Bridging the gap between romanticism and modernism, Hotel des Grands Boulevards plays with Parisian design cliches in the most surprising way. Tucked away behind a quiet courtyard, along the picturesque Boulevard Poissonniere, the city’s hottest new hotel (which officially opened its doors this January) serves as a polished nod to the French capital’s dynamic past—and most mischievous characters.
The new hot spot—which spans 50 guestrooms, a ground-floor restaurant, and a rooftop terrace—is the second Paris-based hotel from Experimental Group—the event consultancy and hospitality hub behind London’s famous Experimental Cocktail Club.
“We used a lot of elements popular during the age of Louis XVI and Marie Antoinette,” says Dorothée Meilichzon, founder of French design firm Chzon, and creative mind behind Hotel des Grands Boulevards’ romantic aesthetic.
A seductive color palette, charming marble moments, and subtle rustic accents channel the elegance of an era long gone.
Erected during the midst of the French Revolution, the building originally sat on the foundation of an old garden—and three centuries later, a similar secret garden leads to the inn’s unassuming entrance. “That was our main inspiration for this project: the period and the garden,” Meilichzon tells Domino.
Far enough away from tourist traps—but close enough to trendy cafes and the city’s booming theatre district—the hotel offers a nostalgic sanctuary in the always busy city. “A hotel needs to be more than just a bed and a geographical position,” Meilichzon told Domino back in 2016 when she took us inside the equally striking Hotel Bachaumont. “It needs to be an experience, a living place that brings people together.”
And Meilichzon’s signature eye for rich hues and material-driven stories also informed her most recent project.
Alluring textiles and dramatic lines proved to give the hotel the character and story she was searching for. “We bought 2.5 kilometers of fabric for the entire hotel!” recalls Meilichzon. “We have five-meter ceilings on the first floor, so it required a lot of fabric for my full-height baldaquin.”
Impressive canopies grace almost every bedroom—a feature any modern Mary Antoinette would decidedly approve of.
In some dwellings, surprising black walls introduce an air of moodiness, while in others, an exclusively white surround serves as a light counterpoint to vivid headboards.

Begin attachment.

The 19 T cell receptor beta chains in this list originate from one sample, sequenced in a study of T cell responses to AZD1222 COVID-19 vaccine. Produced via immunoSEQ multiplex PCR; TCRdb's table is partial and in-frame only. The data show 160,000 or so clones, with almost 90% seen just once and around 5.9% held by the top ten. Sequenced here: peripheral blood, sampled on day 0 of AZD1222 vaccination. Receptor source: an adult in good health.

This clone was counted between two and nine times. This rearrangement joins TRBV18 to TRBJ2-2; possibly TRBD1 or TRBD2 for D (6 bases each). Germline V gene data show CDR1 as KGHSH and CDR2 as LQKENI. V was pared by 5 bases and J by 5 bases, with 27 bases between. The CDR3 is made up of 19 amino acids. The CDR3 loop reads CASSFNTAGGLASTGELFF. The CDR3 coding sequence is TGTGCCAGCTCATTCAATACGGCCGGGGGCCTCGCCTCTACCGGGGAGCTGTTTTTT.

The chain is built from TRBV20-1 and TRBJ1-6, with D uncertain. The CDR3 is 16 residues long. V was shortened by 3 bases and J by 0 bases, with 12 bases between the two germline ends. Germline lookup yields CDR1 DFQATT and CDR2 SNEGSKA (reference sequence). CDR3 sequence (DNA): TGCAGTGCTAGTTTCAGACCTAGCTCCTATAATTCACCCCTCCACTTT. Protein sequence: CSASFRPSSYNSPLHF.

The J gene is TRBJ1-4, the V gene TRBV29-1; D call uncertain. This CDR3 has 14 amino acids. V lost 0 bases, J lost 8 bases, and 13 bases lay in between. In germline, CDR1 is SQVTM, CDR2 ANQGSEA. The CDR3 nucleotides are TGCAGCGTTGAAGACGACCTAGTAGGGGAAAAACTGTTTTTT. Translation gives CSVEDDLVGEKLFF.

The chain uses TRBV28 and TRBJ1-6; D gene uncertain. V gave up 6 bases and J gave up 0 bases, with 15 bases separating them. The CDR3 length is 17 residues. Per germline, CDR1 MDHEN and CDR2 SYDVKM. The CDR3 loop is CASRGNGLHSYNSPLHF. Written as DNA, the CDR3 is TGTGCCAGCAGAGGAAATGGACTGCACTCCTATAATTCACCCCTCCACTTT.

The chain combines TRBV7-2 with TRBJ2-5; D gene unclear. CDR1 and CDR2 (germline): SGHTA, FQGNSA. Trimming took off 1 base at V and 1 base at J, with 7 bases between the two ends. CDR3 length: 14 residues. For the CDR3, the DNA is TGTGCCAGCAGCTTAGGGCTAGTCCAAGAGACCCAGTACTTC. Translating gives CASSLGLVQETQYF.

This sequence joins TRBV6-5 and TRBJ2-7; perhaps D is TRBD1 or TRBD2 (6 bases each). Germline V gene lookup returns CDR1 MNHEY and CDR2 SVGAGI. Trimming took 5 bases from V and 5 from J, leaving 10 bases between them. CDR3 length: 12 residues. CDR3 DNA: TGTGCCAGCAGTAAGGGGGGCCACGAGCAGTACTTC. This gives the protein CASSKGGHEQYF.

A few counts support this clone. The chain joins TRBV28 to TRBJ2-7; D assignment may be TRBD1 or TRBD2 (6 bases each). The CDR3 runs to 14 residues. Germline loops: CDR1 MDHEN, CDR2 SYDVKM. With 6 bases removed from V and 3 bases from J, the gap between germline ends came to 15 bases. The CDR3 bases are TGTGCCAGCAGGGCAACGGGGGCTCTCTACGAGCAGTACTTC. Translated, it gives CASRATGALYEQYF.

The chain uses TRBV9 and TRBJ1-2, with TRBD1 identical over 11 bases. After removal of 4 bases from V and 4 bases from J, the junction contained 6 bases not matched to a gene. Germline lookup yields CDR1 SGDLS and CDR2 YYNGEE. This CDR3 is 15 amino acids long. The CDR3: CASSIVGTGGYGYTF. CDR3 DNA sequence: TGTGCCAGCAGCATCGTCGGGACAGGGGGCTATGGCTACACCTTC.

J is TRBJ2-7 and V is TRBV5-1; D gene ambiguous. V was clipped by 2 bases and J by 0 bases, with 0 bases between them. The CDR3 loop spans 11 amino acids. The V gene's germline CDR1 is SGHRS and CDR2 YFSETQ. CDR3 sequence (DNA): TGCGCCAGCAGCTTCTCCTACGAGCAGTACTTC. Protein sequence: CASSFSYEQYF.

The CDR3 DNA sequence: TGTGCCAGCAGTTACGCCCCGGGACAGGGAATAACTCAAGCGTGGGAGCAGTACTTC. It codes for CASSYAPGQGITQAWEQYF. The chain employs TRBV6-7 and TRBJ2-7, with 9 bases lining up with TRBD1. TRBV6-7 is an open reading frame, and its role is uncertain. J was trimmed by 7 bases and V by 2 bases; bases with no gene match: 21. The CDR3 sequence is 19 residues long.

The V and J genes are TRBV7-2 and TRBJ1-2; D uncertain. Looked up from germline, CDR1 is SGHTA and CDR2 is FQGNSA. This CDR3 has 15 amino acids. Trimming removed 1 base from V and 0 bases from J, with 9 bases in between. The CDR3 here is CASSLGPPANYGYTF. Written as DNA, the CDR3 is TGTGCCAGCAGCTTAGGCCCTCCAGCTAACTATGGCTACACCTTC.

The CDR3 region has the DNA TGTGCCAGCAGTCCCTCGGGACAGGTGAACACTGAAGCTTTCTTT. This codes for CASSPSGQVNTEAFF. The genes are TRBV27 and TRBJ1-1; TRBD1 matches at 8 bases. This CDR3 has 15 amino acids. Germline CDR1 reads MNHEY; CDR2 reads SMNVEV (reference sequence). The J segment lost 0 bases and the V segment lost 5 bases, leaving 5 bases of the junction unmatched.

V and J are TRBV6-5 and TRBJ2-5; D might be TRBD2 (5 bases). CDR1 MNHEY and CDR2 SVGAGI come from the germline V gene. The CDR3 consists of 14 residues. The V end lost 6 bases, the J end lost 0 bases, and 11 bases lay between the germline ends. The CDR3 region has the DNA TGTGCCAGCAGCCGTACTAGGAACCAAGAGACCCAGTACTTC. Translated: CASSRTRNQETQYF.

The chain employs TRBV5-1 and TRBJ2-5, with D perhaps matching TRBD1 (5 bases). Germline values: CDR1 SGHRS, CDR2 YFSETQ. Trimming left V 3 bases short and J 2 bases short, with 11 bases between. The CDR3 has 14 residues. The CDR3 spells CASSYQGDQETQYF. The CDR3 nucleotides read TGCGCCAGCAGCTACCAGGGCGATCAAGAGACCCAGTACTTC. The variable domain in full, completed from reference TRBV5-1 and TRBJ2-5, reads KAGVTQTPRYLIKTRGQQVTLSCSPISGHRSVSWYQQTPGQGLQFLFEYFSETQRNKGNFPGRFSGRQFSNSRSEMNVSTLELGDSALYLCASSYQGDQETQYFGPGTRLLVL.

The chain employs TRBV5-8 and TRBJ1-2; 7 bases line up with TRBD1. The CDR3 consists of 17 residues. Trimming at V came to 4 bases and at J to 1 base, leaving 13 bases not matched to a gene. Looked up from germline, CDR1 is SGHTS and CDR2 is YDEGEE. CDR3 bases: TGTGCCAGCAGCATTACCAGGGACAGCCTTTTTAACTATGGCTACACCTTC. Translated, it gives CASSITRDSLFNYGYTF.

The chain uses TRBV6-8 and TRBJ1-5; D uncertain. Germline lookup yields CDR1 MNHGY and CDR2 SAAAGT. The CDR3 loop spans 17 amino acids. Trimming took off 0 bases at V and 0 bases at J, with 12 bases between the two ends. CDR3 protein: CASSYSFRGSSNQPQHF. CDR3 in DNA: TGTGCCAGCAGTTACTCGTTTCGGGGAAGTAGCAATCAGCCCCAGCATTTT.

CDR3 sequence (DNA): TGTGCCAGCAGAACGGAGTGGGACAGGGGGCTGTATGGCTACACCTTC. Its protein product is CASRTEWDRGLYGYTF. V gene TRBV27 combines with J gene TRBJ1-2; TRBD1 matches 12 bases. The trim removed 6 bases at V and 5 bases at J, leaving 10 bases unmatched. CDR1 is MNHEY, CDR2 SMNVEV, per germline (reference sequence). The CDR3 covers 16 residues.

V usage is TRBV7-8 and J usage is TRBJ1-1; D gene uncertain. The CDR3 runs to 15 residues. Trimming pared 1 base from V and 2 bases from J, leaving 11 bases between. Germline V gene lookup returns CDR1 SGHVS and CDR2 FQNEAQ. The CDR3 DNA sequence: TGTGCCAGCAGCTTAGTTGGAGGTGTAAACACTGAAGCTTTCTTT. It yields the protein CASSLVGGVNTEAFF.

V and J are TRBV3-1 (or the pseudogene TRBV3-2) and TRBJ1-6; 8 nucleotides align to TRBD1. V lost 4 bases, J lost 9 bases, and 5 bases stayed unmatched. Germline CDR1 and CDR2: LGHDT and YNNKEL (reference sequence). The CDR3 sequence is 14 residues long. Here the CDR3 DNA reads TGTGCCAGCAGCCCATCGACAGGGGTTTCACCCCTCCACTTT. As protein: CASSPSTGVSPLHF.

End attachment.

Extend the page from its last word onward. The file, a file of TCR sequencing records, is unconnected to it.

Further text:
“The palette had to be natural, but luminous,” says Meilichzon. “So we have some dark blue—close to the colors of Parisian roofs—some forest green, and stone white, but also mint green and bright pink.”
While certainly stylish, the spaces are equally functional—they make the best of their tiny quarters by way of built-in nooks and floating marble shelves. Nostalgic accessories, dried wildflowers, and mid-century table lamps make their way onto space-savvy surfaces. And of course, a personal espresso maker is a must when you’re waking up in Paris.
As the hotel fearlessly blends a number of eras and styles around every corner, guests get a subtle taste of Paris through the ages—something that’s hard to come by if your nose isn’t stuck in a history book.
Soft, recycled wood accents—like the rustic side tables and stools—soften the mood, while also doubling as a nod to Marie Antoinette’s quaint farmhouse retreat, Hameau de la Reine. In other guestrooms, terracotta pots and mock wood ceiling beams help balance the hotel’s glam aesthetic.
While sleek metallic side tables and Jetson-worthy furniture make the hotel feel fresh and new, not-so-obvious nods to France’s past strike almost every surface. Reimagined in wool, the carpet, for instance, recalls the palatial parquet floors of the country’s most iconic residence.
“I designed this pattern as a tribute to the Versaille wooden floor pattern,” explains Meilichzon. “The carpet was made then by EGE.” Mod furnishings and Art Deco-inspired light fixtures recall Paris’ most colorful 20th-century moments, all while still feeling edgy and of-the-moment.
In a similar fashion, the bathrooms play with curvature, contemporary patterns, and whimsical brass details.
Grand Restaurants, conceived in collaboration with Italian-born chef Giovanni Passerini, sits on the ground floor. The light-filled eatery revisits classic French-Italian countryside dishes, while the hotel’s bar—a romantic vision in gold and red—celebrates the splendor of city living.
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